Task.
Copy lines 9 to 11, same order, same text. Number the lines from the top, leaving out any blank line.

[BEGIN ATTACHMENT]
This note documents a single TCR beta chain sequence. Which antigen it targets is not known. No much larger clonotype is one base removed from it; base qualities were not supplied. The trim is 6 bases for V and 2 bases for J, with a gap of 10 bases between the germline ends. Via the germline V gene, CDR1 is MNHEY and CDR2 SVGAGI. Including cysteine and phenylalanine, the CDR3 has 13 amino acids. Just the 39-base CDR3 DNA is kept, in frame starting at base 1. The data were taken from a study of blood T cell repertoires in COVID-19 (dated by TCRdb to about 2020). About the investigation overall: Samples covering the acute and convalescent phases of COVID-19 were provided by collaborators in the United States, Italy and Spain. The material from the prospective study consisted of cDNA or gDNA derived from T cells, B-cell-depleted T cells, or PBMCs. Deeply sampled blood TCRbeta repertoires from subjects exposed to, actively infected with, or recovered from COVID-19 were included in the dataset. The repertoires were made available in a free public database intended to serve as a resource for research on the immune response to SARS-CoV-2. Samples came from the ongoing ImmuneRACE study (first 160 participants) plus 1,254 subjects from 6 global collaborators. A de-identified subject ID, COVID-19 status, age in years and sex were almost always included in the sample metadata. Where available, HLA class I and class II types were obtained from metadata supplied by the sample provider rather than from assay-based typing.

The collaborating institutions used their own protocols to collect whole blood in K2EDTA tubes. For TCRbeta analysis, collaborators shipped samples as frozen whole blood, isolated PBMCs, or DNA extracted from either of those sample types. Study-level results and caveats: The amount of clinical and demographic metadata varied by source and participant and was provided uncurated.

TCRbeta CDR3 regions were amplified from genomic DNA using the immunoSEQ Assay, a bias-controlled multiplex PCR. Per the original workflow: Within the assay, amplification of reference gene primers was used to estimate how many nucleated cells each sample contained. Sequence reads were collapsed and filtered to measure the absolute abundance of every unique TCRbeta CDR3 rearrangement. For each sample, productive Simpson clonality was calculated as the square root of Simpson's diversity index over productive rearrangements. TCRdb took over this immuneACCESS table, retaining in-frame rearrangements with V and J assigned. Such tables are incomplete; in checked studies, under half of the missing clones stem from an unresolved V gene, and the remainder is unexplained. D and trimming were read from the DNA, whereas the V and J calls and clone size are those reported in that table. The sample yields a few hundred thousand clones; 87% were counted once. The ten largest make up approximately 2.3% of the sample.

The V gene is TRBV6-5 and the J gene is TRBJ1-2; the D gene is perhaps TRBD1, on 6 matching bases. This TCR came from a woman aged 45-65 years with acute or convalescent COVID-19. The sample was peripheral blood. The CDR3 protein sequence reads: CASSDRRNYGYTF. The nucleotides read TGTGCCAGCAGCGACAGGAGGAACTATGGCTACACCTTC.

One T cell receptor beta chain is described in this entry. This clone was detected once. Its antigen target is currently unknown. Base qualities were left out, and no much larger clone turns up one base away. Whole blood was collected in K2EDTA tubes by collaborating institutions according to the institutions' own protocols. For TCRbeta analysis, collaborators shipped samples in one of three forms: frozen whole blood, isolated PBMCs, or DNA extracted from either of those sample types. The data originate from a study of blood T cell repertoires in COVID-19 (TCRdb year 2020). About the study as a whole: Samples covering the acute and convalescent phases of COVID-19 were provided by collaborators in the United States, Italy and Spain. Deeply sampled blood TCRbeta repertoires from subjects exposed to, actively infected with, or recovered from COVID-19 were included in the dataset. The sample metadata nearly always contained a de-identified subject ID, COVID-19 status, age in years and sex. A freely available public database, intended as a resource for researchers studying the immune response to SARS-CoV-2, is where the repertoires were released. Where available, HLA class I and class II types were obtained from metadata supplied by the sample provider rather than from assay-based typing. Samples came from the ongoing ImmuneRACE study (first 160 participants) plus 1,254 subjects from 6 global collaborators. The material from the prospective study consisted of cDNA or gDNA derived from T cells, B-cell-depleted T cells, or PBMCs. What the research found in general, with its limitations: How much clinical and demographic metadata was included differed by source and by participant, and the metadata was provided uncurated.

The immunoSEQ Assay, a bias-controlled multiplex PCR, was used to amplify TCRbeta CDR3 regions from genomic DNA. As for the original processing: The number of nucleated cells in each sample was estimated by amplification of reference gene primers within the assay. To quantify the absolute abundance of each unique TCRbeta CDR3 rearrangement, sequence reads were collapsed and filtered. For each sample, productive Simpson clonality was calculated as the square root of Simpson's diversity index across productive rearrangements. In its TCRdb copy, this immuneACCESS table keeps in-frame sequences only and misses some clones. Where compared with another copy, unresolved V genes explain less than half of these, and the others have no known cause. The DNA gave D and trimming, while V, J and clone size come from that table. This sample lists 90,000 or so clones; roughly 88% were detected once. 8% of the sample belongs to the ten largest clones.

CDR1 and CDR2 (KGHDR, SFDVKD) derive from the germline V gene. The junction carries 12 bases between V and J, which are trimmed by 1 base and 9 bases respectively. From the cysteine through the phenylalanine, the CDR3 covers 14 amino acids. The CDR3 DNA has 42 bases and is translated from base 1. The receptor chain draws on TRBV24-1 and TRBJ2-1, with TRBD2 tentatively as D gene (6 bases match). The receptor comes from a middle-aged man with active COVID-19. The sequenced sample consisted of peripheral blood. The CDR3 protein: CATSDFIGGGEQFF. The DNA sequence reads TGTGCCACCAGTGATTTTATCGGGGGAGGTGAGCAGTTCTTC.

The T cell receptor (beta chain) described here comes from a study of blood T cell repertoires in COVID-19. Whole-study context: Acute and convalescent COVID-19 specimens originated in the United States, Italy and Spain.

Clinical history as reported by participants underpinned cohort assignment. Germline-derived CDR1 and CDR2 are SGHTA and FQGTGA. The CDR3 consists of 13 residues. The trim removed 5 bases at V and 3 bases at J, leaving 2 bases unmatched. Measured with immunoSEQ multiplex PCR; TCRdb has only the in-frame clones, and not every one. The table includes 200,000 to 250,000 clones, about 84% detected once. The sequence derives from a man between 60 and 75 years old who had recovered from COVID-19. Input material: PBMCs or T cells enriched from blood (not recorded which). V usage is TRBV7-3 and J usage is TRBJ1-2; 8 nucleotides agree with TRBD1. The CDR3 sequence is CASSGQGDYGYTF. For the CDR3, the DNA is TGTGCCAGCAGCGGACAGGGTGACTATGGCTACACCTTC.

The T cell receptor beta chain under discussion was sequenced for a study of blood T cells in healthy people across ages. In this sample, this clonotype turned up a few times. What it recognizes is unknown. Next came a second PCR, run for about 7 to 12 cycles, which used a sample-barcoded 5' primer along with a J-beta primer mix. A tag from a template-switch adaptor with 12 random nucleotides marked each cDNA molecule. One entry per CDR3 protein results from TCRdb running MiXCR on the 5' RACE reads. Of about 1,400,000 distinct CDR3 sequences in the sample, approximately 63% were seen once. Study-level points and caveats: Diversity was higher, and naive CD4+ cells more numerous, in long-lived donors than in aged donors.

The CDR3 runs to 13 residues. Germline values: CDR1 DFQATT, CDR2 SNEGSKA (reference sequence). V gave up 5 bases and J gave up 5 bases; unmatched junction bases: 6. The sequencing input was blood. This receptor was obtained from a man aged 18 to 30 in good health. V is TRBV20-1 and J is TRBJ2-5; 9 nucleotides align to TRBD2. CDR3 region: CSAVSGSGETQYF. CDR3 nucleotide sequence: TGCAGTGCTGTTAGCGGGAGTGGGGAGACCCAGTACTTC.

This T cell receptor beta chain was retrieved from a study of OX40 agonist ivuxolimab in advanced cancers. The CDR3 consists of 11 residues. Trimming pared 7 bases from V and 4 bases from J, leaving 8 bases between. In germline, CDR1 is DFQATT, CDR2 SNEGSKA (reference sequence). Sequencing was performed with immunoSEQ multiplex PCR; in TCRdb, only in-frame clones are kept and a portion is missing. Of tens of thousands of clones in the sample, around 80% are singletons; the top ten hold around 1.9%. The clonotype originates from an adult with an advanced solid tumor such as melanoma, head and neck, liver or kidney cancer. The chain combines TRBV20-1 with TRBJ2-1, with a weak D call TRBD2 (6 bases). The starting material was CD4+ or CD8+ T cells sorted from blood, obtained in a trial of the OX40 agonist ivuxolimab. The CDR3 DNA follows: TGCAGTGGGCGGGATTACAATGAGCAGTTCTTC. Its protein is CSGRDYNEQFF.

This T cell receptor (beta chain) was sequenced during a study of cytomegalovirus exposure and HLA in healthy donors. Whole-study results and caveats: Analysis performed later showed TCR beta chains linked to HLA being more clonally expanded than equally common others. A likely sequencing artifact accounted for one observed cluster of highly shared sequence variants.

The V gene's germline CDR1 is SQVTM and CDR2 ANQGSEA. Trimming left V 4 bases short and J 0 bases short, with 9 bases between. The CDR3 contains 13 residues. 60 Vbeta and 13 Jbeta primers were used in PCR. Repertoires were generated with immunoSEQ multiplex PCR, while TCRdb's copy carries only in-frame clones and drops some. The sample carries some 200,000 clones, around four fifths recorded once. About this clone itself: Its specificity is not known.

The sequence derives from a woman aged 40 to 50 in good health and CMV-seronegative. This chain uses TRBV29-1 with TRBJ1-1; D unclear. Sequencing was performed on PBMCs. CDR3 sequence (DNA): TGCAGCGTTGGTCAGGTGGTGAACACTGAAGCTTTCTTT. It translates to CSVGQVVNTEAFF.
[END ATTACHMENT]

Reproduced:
Clinical history as reported by participants underpinned cohort assignment. Germline-derived CDR1 and CDR2 are SGHTA and FQGTGA. The CDR3 consists of 13 residues. The trim removed 5 bases at V and 3 bases at J, leaving 2 bases unmatched. Measured with immunoSEQ multiplex PCR; TCRdb has only the in-frame clones, and not every one. The table includes 200,000 to 250,000 clones, about 84% detected once. The sequence derives from a man between 60 and 75 years old who had recovered from COVID-19. Input material: PBMCs or T cells enriched from blood (not recorded which). V usage is TRBV7-3 and J usage is TRBJ1-2; 8 nucleotides agree with TRBD1. The CDR3 sequence is CASSGQGDYGYTF. For the CDR3, the DNA is TGTGCCAGCAGCGGACAGGGTGACTATGGCTACACCTTC.

The T cell receptor beta chain under discussion was sequenced for a study of blood T cells in healthy people across ages. In this sample, this clonotype turned up a few times. What it recognizes is unknown. Next came a second PCR, run for about 7 to 12 cycles, which used a sample-barcoded 5' primer along with a J-beta primer mix. A tag from a template-switch adaptor with 12 random nucleotides marked each cDNA molecule. One entry per CDR3 protein results from TCRdb running MiXCR on the 5' RACE reads. Of about 1,400,000 distinct CDR3 sequences in the sample, approximately 63% were seen once. Study-level points and caveats: Diversity was higher, and naive CD4+ cells more numerous, in long-lived donors than in aged donors.

The CDR3 runs to 13 residues. Germline values: CDR1 DFQATT, CDR2 SNEGSKA (reference sequence). V gave up 5 bases and J gave up 5 bases; unmatched junction bases: 6. The sequencing input was blood. This receptor was obtained from a man aged 18 to 30 in good health. V is TRBV20-1 and J is TRBJ2-5; 9 nucleotides align to TRBD2. CDR3 region: CSAVSGSGETQYF. CDR3 nucleotide sequence: TGCAGTGCTGTTAGCGGGAGTGGGGAGACCCAGTACTTC.